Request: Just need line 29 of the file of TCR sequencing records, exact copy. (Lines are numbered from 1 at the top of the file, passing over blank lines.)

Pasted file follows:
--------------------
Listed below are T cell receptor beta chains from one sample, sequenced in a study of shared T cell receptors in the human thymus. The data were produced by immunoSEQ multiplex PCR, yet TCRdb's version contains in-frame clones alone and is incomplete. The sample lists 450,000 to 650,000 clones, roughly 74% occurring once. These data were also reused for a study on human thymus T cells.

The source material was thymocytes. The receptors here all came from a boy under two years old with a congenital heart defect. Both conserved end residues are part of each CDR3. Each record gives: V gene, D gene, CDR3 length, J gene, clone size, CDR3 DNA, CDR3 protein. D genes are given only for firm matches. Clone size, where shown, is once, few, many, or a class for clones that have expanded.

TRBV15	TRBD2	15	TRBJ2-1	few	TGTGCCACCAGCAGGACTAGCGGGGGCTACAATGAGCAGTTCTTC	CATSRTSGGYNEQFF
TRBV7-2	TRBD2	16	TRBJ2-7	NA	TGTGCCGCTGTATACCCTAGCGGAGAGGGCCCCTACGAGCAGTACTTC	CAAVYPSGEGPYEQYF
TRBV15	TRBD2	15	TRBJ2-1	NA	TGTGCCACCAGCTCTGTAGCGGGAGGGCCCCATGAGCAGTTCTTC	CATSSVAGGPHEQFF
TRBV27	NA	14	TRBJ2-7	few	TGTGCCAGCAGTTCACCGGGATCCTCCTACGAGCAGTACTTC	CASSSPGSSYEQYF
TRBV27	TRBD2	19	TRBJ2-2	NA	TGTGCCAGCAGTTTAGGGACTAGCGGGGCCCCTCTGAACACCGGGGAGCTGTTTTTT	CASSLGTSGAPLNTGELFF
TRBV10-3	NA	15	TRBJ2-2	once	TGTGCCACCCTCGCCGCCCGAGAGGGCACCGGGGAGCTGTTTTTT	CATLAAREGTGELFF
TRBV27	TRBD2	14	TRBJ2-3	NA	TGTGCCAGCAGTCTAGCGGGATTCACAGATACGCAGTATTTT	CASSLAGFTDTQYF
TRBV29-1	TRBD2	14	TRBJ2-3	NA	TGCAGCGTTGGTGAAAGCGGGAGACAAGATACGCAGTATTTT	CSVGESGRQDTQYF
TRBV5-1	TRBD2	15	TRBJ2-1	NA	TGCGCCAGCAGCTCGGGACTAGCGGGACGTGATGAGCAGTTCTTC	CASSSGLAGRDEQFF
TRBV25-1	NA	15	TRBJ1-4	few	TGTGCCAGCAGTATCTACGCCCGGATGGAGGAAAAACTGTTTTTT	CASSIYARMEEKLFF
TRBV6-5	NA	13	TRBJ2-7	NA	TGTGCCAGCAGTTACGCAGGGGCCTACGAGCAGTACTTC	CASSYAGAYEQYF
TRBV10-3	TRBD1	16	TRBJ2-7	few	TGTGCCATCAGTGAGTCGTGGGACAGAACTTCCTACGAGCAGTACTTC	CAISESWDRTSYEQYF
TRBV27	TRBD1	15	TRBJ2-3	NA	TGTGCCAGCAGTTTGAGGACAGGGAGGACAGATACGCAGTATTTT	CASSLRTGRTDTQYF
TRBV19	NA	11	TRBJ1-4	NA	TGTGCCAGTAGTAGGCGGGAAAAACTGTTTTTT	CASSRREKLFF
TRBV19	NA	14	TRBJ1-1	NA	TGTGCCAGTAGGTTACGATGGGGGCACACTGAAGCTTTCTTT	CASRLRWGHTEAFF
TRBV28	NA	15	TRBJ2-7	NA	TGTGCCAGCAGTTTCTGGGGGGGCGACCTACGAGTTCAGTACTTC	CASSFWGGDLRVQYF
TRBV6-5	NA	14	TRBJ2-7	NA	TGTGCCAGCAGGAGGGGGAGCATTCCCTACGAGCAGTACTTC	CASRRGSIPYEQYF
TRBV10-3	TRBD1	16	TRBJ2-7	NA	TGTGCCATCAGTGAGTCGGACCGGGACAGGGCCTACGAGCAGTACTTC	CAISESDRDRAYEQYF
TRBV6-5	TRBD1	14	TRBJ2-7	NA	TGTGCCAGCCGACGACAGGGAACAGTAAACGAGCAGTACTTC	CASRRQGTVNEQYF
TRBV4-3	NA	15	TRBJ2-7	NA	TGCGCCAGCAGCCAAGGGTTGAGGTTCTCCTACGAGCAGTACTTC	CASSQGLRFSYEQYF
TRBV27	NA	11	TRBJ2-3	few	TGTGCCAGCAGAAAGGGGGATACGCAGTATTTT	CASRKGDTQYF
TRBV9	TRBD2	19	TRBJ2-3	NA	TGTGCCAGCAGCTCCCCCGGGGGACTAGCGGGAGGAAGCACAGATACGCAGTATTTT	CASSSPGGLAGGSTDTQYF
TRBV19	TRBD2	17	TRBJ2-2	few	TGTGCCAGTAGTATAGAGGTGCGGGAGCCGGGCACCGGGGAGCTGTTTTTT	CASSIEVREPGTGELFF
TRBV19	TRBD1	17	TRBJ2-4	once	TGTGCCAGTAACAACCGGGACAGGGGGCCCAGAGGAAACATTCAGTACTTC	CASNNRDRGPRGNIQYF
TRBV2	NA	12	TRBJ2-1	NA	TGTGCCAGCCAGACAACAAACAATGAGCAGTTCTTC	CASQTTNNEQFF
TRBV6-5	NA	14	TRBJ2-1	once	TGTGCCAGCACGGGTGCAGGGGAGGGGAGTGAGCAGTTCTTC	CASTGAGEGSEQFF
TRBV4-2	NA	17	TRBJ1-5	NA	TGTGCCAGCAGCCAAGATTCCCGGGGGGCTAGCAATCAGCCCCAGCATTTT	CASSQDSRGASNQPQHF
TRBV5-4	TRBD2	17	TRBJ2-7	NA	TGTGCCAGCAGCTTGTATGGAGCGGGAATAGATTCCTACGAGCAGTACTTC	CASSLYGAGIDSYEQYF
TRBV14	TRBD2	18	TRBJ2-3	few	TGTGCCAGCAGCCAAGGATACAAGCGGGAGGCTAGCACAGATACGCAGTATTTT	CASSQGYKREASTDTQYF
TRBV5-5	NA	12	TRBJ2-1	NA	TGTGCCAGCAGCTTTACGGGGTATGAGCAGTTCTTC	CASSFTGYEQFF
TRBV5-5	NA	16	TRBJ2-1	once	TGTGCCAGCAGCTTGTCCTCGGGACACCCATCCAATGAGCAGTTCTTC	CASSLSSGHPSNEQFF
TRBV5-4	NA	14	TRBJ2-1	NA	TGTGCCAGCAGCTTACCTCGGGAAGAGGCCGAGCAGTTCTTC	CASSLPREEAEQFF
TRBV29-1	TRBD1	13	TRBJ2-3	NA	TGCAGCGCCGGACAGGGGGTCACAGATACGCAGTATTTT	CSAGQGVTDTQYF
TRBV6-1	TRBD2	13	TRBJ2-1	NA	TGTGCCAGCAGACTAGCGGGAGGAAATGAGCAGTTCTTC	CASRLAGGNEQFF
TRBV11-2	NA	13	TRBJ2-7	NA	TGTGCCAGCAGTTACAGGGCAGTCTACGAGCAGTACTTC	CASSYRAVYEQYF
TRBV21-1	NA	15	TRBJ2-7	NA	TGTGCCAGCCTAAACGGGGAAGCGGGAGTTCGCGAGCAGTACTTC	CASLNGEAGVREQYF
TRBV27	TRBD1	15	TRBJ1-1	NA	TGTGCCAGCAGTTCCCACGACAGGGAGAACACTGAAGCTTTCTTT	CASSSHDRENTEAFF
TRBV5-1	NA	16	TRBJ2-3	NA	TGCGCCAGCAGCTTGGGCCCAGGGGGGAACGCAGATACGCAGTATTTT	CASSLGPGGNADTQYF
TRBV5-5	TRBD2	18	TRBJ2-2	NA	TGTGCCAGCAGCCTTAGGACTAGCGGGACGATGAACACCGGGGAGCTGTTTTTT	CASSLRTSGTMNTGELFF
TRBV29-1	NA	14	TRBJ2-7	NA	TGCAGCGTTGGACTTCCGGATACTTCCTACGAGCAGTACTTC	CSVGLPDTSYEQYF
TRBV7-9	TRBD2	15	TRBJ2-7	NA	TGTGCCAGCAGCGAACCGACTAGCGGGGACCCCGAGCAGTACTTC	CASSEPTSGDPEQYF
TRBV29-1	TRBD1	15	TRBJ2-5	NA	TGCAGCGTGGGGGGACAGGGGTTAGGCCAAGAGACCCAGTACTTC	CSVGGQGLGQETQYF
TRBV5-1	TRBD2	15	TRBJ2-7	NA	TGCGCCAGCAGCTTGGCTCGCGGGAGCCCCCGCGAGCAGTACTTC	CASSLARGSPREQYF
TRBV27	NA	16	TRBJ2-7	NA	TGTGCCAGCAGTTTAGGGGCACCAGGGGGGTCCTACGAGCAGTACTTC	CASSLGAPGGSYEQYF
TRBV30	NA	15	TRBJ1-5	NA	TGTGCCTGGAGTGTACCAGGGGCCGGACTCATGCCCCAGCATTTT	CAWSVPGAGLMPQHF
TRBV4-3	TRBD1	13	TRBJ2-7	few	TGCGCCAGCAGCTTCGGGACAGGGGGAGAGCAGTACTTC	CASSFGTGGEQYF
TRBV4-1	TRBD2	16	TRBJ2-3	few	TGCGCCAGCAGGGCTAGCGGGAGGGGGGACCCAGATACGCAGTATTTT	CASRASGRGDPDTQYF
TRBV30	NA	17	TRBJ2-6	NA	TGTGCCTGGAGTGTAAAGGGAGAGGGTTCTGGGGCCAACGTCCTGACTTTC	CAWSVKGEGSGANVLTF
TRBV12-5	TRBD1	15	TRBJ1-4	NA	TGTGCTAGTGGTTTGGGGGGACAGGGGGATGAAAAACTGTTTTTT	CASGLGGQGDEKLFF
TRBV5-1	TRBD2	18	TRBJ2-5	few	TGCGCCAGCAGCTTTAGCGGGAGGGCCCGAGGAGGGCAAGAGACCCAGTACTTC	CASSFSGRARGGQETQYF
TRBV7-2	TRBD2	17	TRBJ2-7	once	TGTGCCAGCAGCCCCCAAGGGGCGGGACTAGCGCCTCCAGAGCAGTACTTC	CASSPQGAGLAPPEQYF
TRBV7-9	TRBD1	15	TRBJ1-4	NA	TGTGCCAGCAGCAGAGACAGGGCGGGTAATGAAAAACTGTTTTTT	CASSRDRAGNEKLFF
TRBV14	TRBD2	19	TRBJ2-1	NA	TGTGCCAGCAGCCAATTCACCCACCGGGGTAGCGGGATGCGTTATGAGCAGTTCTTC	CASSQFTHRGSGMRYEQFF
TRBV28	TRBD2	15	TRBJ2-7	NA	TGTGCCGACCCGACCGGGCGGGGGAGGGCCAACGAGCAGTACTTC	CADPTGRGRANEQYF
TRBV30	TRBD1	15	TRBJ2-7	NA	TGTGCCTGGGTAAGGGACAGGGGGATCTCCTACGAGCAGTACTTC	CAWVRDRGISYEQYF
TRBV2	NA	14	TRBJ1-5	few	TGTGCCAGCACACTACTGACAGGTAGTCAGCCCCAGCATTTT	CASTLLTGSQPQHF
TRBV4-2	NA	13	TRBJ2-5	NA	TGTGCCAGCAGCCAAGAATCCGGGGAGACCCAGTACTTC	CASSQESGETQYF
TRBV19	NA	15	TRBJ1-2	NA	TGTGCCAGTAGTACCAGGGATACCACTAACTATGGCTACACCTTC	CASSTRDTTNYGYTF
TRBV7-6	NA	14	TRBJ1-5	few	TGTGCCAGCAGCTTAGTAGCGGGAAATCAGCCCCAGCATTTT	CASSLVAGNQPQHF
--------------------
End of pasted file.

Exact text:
TRBV4-2	NA	17	TRBJ1-5	NA	TGTGCCAGCAGCCAAGATTCCCGGGGGGCTAGCAATCAGCCCCAGCATTTT	CASSQDSRGASNQPQHF